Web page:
I wanted to quickly post about a prenatal yoga DVD I got for my birthday and absolutely LOVE! It is Yoga for Your Pregnancy by Yoga Journal & Lamaze. The video has multiple practices, which makes it a wonderful value for your money--there is an energizing practice, a relaxing practice, a postpartum practice and then quick practices of meditation for pregnancy, pranayama for pregnancy, and birthing room yoga. I adore the birthing room yoga segment. So good! It is only five minutes long and is perfect to use in birth classes. I've already incorporated it into my classes and it is wonderful. I bought this video specifically for ideas to use in birth classes--which is fulfilled perfectly with that great little segment--but was pleasantly surprised that I LOVE doing each of the practices as my own morning yoga routine. I'm not pregnant and find the practices really, really good even for not-pregnant people. They have a great balance of some challenge along with restorative, gentleness (they have modifications for people further along in pregnancy). The postpartum practice is really quite a workout, which was a surprise to me. Anyway, I just really enjoy this video!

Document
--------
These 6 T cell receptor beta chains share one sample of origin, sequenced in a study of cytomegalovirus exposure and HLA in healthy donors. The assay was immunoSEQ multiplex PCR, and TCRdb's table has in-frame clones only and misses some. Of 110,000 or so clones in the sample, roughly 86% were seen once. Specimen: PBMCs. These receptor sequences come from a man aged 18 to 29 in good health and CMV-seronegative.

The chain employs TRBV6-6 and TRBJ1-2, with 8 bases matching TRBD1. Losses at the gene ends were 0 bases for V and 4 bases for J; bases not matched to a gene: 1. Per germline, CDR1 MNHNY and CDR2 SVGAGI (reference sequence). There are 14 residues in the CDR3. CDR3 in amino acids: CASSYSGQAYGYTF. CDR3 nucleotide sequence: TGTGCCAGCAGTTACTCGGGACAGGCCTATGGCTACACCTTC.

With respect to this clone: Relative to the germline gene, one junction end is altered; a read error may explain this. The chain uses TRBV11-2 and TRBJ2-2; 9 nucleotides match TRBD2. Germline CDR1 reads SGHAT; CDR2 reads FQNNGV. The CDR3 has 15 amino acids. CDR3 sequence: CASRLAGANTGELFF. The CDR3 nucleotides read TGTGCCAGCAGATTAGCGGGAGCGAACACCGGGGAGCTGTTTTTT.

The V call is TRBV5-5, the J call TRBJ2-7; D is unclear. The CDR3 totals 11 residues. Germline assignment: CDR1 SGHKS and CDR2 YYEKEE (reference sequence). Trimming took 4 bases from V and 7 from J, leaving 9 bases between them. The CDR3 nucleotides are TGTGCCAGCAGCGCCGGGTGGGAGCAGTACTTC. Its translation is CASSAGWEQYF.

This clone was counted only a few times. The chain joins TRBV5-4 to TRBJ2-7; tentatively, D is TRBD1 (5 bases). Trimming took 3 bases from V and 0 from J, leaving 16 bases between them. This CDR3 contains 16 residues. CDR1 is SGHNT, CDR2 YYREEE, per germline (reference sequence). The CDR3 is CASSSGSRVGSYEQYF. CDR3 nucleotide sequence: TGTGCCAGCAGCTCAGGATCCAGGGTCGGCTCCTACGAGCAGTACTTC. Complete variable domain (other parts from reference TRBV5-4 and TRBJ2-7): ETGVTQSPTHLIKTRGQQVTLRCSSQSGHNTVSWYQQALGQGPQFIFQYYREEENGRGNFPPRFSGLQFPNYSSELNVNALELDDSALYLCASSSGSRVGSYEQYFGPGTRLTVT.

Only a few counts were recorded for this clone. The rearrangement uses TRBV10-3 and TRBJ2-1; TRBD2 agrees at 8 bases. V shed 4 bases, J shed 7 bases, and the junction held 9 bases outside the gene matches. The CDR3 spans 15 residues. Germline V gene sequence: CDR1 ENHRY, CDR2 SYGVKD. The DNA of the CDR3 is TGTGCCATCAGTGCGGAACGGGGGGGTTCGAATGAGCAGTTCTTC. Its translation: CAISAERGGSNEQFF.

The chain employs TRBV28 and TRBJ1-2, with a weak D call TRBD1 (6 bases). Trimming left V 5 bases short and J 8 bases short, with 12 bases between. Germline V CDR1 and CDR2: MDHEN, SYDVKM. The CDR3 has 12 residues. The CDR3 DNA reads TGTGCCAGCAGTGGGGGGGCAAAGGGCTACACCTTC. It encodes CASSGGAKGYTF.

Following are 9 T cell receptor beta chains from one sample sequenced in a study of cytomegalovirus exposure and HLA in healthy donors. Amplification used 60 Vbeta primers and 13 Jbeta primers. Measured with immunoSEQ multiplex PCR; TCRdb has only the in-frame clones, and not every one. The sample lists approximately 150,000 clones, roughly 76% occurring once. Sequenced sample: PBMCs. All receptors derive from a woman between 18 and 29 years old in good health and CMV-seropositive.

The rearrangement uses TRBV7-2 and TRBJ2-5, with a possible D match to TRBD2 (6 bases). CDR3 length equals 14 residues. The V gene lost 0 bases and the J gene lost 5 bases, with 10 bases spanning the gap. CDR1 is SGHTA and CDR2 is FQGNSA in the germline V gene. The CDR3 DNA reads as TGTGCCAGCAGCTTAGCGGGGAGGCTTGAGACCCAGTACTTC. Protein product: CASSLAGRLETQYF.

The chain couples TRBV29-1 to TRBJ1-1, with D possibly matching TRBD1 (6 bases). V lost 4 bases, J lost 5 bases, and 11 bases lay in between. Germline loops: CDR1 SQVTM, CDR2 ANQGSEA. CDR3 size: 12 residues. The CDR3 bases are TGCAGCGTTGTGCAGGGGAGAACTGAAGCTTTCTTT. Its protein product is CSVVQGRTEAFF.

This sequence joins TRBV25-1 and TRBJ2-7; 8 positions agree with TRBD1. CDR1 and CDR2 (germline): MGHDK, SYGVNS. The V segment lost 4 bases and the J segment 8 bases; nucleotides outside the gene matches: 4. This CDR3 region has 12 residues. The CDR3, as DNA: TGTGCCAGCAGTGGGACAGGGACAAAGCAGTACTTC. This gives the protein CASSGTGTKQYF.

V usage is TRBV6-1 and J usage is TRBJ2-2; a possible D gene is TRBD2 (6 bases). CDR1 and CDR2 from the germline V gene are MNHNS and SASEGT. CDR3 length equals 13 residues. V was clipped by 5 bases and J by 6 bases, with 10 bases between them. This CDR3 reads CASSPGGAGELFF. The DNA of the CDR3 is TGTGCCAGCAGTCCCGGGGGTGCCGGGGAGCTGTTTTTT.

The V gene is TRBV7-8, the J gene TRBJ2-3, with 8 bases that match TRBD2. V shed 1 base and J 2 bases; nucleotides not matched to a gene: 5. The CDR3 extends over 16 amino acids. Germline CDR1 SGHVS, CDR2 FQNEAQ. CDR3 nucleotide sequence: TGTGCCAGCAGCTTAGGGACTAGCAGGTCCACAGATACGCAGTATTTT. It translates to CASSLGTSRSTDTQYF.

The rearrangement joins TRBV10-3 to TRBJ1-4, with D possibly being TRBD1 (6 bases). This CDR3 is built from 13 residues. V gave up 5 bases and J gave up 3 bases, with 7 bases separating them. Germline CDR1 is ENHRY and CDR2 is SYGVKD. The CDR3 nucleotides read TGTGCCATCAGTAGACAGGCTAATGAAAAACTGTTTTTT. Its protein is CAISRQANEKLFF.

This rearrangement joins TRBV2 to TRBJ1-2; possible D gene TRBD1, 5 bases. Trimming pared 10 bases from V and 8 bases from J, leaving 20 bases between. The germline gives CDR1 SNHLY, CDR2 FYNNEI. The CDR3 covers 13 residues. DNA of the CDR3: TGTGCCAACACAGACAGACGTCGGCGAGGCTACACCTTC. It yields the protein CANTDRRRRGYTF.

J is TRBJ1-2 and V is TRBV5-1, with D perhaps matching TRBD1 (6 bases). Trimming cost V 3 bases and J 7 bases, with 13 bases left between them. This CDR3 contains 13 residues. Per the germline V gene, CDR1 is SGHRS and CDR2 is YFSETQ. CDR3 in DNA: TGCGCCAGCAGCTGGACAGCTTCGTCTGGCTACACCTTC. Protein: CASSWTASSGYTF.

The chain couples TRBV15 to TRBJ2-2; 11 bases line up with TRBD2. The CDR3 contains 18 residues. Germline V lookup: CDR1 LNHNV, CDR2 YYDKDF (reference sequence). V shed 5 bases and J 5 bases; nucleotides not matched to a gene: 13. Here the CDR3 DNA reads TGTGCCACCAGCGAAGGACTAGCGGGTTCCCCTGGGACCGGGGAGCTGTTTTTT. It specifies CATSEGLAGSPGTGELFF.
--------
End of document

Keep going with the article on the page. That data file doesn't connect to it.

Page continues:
There is an interview with the instructor as one of the bonus features and she talks about her planned homebirth which progressed very quickly and so she ended up having an unplanned unassisted birth, which I thought was cool. She also talks about using hypnosis to prepare for birth. Ever since I "met" Sheridan online, my ears perk up whenever I hear someone mention using hypnosis in labor!
As far as books, I only finished reading The Very Important Pregnancy Program by Gail Brewer. I didn't really like it that much. The emphasis on nutrition was intense! I recognize that nutrition is very important, but I wonder if it is the total end all be all that this book presents! Also, basically I collect books like this in order to glean new information or coping techniques to share in birth classes. I was interested that in this ENTIRE book there was basically ONE coping strategy, which was to do progressive relaxation in which a "wave" of relaxation passes through your body during each contraction. She even says that this technique might get "boring" since you have to do it for several hours of contractions, but doesn't really offer anything else! I forget that some approaches to birth preparation are much more passive than my own approach--the emphasis of this book, and in the Bradley book, is to lie still on your side basically the whole labor doing this relaxation technique the whole time. No thanks!
Mise en place beyond the kitchen
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